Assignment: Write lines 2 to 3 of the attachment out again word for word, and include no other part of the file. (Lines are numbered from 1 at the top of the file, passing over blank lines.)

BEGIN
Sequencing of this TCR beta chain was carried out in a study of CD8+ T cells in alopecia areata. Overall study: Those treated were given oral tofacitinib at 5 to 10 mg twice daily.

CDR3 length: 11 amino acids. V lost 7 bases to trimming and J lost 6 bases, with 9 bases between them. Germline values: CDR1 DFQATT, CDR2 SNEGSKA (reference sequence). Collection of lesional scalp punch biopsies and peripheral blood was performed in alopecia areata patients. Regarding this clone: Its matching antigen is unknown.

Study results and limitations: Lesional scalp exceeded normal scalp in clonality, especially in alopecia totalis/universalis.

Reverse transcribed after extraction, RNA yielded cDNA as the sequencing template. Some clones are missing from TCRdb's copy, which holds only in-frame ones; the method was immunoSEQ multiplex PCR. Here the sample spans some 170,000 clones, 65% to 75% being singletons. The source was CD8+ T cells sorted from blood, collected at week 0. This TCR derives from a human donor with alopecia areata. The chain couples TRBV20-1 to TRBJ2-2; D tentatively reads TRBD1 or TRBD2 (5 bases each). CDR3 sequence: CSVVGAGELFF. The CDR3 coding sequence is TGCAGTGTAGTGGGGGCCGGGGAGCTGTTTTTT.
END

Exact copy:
CDR3 length: 11 amino acids. V lost 7 bases to trimming and J lost 6 bases, with 9 bases between them. Germline values: CDR1 DFQATT, CDR2 SNEGSKA (reference sequence). Collection of lesional scalp punch biopsies and peripheral blood was performed in alopecia areata patients. Regarding this clone: Its matching antigen is unknown.

Study results and limitations: Lesional scalp exceeded normal scalp in clonality, especially in alopecia totalis/universalis.